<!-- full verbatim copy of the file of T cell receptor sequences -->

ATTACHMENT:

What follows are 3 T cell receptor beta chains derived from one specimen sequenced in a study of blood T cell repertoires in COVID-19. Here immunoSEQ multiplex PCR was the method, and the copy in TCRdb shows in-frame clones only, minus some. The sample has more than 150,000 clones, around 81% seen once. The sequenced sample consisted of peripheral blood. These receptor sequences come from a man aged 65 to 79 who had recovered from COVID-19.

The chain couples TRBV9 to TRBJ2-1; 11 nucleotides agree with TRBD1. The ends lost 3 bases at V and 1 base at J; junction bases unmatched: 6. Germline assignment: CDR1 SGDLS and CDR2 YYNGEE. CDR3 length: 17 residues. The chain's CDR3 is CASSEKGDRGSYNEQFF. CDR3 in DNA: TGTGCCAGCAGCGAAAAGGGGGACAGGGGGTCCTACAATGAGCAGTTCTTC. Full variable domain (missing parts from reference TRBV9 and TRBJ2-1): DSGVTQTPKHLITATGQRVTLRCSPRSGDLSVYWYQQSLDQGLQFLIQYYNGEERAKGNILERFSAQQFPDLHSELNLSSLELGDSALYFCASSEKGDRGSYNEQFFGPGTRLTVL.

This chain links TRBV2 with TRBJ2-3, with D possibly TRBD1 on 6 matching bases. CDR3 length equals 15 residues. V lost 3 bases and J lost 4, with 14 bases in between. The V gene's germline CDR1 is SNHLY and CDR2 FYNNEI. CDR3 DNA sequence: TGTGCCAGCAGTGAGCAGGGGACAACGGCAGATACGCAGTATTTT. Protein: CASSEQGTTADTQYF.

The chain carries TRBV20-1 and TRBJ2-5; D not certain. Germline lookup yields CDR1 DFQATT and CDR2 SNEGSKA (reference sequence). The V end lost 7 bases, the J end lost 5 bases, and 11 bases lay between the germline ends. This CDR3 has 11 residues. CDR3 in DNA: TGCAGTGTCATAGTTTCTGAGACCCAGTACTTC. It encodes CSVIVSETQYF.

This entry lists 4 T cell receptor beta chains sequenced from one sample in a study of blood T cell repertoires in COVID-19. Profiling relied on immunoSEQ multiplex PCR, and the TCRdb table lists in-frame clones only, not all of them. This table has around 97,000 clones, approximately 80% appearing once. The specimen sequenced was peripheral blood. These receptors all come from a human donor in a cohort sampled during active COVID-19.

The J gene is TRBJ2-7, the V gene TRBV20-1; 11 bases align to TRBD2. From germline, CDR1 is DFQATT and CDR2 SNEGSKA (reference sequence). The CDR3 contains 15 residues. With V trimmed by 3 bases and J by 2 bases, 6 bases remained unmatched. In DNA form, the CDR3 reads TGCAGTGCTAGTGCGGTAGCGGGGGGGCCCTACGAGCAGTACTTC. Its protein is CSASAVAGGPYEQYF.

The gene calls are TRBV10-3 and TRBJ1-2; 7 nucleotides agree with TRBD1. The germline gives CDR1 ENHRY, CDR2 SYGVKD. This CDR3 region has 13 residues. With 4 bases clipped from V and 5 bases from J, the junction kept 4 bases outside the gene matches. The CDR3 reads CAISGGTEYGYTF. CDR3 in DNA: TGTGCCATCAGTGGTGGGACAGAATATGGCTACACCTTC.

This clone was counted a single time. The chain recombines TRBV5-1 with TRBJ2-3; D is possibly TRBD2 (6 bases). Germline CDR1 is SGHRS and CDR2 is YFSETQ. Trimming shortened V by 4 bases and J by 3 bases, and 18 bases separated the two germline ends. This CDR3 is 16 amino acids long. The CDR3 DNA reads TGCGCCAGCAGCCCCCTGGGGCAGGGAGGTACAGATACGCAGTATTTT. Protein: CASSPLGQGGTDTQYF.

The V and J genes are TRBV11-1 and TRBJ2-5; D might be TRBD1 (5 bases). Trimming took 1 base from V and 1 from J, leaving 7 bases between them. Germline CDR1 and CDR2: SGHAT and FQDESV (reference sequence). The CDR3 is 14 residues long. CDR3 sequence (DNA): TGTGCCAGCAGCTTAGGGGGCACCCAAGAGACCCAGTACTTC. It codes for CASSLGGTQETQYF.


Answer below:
What follows are 3 T cell receptor beta chains derived from one specimen sequenced in a study of blood T cell repertoires in COVID-19. Here immunoSEQ multiplex PCR was the method, and the copy in TCRdb shows in-frame clones only, minus some. The sample has more than 150,000 clones, around 81% seen once. The sequenced sample consisted of peripheral blood. These receptor sequences come from a man aged 65 to 79 who had recovered from COVID-19.

The chain couples TRBV9 to TRBJ2-1; 11 nucleotides agree with TRBD1. The ends lost 3 bases at V and 1 base at J; junction bases unmatched: 6. Germline assignment: CDR1 SGDLS and CDR2 YYNGEE. CDR3 length: 17 residues. The chain's CDR3 is CASSEKGDRGSYNEQFF. CDR3 in DNA: TGTGCCAGCAGCGAAAAGGGGGACAGGGGGTCCTACAATGAGCAGTTCTTC. Full variable domain (missing parts from reference TRBV9 and TRBJ2-1): DSGVTQTPKHLITATGQRVTLRCSPRSGDLSVYWYQQSLDQGLQFLIQYYNGEERAKGNILERFSAQQFPDLHSELNLSSLELGDSALYFCASSEKGDRGSYNEQFFGPGTRLTVL.

This chain links TRBV2 with TRBJ2-3, with D possibly TRBD1 on 6 matching bases. CDR3 length equals 15 residues. V lost 3 bases and J lost 4, with 14 bases in between. The V gene's germline CDR1 is SNHLY and CDR2 FYNNEI. CDR3 DNA sequence: TGTGCCAGCAGTGAGCAGGGGACAACGGCAGATACGCAGTATTTT. Protein: CASSEQGTTADTQYF.

The chain carries TRBV20-1 and TRBJ2-5; D not certain. Germline lookup yields CDR1 DFQATT and CDR2 SNEGSKA (reference sequence). The V end lost 7 bases, the J end lost 5 bases, and 11 bases lay between the germline ends. This CDR3 has 11 residues. CDR3 in DNA: TGCAGTGTCATAGTTTCTGAGACCCAGTACTTC. It encodes CSVIVSETQYF.

This entry lists 4 T cell receptor beta chains sequenced from one sample in a study of blood T cell repertoires in COVID-19. Profiling relied on immunoSEQ multiplex PCR, and the TCRdb table lists in-frame clones only, not all of them. This table has around 97,000 clones, approximately 80% appearing once. The specimen sequenced was peripheral blood. These receptors all come from a human donor in a cohort sampled during active COVID-19.

The J gene is TRBJ2-7, the V gene TRBV20-1; 11 bases align to TRBD2. From germline, CDR1 is DFQATT and CDR2 SNEGSKA (reference sequence). The CDR3 contains 15 residues. With V trimmed by 3 bases and J by 2 bases, 6 bases remained unmatched. In DNA form, the CDR3 reads TGCAGTGCTAGTGCGGTAGCGGGGGGGCCCTACGAGCAGTACTTC. Its protein is CSASAVAGGPYEQYF.

The gene calls are TRBV10-3 and TRBJ1-2; 7 nucleotides agree with TRBD1. The germline gives CDR1 ENHRY, CDR2 SYGVKD. This CDR3 region has 13 residues. With 4 bases clipped from V and 5 bases from J, the junction kept 4 bases outside the gene matches. The CDR3 reads CAISGGTEYGYTF. CDR3 in DNA: TGTGCCATCAGTGGTGGGACAGAATATGGCTACACCTTC.

This clone was counted a single time. The chain recombines TRBV5-1 with TRBJ2-3; D is possibly TRBD2 (6 bases). Germline CDR1 is SGHRS and CDR2 is YFSETQ. Trimming shortened V by 4 bases and J by 3 bases, and 18 bases separated the two germline ends. This CDR3 is 16 amino acids long. The CDR3 DNA reads TGCGCCAGCAGCCCCCTGGGGCAGGGAGGTACAGATACGCAGTATTTT. Protein: CASSPLGQGGTDTQYF.

The V and J genes are TRBV11-1 and TRBJ2-5; D might be TRBD1 (5 bases). Trimming took 1 base from V and 1 from J, leaving 7 bases between them. Germline CDR1 and CDR2: SGHAT and FQDESV (reference sequence). The CDR3 is 14 residues long. CDR3 sequence (DNA): TGTGCCAGCAGCTTAGGGGGCACCCAAGAGACCCAGTACTTC. It codes for CASSLGGTQETQYF.